Mar 15, 2017

GoPro plans to cut 270 jobs in restructuring

GoPro

Action camera maker GoPro announced Wednesday that it is cutting 270 jobs as it seeks to reduce operating expenses by $200 million and achieve its goal of reaching profitability this year.

The move comes as the company has struggled to boost demand for its core products while also encountering big headaches with the Karma, its first entry in the drone space. It had to recall the first batch while the re-released Karma still isn't getting high marks from reviewers.

On a brighter note: GoPro said it expects first quarter revenue will be at the upper end of its prior target of $190 million to $210 million.

Go deeper

Coronavirus stress tests drug industry's dependence on China

A Hong Kong commuter wears a face mask. Photo: Miguel Candela/SOPA Images/LightRocket via Getty Images

It's unclear whether the rapid spread of the novel coronavirus will actually result in prescription drug shortages, but it has undoubtedly highlighted the potential vulnerabilities of having the supply chain for American drugs so dependent on China.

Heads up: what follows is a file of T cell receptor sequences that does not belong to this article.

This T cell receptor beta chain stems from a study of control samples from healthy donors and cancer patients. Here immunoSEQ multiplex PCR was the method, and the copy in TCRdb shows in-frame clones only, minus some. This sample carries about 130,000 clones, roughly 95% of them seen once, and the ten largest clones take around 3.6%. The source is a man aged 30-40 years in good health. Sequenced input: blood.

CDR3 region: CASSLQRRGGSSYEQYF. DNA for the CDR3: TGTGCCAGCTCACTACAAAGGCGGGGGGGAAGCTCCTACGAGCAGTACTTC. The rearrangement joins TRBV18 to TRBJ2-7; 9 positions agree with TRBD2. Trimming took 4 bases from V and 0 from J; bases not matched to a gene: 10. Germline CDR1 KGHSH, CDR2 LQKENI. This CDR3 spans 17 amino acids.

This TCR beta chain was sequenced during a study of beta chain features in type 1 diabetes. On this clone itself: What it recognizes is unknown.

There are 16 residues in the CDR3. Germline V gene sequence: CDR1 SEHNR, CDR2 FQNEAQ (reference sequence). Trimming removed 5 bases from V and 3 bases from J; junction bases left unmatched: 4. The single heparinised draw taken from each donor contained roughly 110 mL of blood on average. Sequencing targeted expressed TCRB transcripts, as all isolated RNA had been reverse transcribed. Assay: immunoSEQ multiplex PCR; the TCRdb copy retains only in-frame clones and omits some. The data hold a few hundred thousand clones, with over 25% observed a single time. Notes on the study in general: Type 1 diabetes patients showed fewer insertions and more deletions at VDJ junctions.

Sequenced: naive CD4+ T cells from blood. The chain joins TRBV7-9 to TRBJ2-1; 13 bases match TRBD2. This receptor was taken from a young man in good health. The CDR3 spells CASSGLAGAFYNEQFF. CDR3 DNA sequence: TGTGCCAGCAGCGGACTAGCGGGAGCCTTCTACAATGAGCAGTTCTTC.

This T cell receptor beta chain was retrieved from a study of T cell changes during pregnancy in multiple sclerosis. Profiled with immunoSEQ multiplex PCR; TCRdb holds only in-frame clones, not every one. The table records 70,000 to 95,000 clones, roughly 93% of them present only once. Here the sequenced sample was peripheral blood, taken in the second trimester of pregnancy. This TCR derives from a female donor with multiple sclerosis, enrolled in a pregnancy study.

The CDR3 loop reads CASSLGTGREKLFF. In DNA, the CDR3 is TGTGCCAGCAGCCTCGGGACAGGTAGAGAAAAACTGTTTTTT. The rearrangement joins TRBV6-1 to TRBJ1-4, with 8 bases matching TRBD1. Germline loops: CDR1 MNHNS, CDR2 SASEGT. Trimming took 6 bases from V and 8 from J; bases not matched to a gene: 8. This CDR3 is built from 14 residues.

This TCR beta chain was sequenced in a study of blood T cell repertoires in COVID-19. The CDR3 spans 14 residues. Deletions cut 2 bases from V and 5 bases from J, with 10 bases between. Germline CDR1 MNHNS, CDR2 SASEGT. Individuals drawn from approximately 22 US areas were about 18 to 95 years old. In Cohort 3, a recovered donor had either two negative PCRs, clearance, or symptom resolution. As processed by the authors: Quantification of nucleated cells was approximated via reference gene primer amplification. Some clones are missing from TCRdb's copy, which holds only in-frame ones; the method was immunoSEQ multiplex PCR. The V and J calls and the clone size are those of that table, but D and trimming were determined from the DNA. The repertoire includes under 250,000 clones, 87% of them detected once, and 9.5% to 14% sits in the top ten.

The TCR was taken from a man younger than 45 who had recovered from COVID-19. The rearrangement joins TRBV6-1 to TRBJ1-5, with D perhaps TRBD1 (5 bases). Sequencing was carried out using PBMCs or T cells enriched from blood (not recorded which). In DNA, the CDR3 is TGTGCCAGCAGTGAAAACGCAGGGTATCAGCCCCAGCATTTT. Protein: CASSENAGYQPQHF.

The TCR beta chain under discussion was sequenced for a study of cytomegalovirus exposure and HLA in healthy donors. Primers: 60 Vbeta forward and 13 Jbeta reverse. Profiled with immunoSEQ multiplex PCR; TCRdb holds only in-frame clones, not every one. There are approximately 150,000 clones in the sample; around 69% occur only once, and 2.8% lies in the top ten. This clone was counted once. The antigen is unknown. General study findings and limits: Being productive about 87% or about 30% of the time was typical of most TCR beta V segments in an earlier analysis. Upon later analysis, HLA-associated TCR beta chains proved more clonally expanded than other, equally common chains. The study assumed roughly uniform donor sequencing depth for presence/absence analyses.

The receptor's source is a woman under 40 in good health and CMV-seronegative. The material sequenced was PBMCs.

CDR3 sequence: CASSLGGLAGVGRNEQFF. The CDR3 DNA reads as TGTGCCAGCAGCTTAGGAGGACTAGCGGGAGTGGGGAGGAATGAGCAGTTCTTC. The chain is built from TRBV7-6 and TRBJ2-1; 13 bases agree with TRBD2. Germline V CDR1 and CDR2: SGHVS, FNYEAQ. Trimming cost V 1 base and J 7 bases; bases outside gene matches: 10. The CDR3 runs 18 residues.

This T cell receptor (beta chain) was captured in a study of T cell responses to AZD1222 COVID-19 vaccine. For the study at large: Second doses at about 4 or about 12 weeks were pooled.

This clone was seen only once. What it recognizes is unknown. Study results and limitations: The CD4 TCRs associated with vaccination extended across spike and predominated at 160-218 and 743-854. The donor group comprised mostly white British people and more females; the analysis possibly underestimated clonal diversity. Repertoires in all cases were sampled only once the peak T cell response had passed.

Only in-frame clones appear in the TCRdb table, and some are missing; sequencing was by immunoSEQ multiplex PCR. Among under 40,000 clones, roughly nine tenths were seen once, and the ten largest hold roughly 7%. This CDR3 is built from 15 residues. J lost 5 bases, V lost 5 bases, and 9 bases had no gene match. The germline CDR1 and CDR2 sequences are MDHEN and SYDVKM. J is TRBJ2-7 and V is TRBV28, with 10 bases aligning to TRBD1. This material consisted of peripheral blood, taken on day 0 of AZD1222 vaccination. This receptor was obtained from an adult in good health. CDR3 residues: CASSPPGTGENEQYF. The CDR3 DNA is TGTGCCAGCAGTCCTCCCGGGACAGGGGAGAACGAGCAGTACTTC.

Driving the news: About 150 prescription drugs — including antibiotics, generics and some branded drugs without alternatives — are at risk of shortage if the coronavirus outbreak in China worsens, per two sources familiar with a list of at-risk drugs compiled by the Food and Drug Administration.

Go deeperArrow39 mins ago - Health

Bernie's path to the presidency

Sen. Bernie Sanders speaks yesterday during a rally at Houston University. Photo: Mark Felix/AFP via Getty Images

Lots of Democrats are in full panic that Bernie Sanders will win the nomination and get clobbered in the general election — and bring the party down, too. But the evidence, particularly the polling, doesn't back those doomsday warnings.

Why it matters: Virtually every national and swing state poll shows Sanders tied with or beating President Trump.  And, unlike every rival, he has a huge base of fervent, unshakable supporters he can only grow.

These swing voters don't like Trump’s environmental rollbacks

Illustration: Sarah Grillo/Axios

Swing voters in four battleground states decisively oppose President Trump’s sweeping rollbacks of environmental regulations — but it’s unlikely to sway their votes.

Why it matters: It’s voters living in states like these, including Florida and Pennsylvania, who fill pivotal roles electing America’s presidents, so we should listen.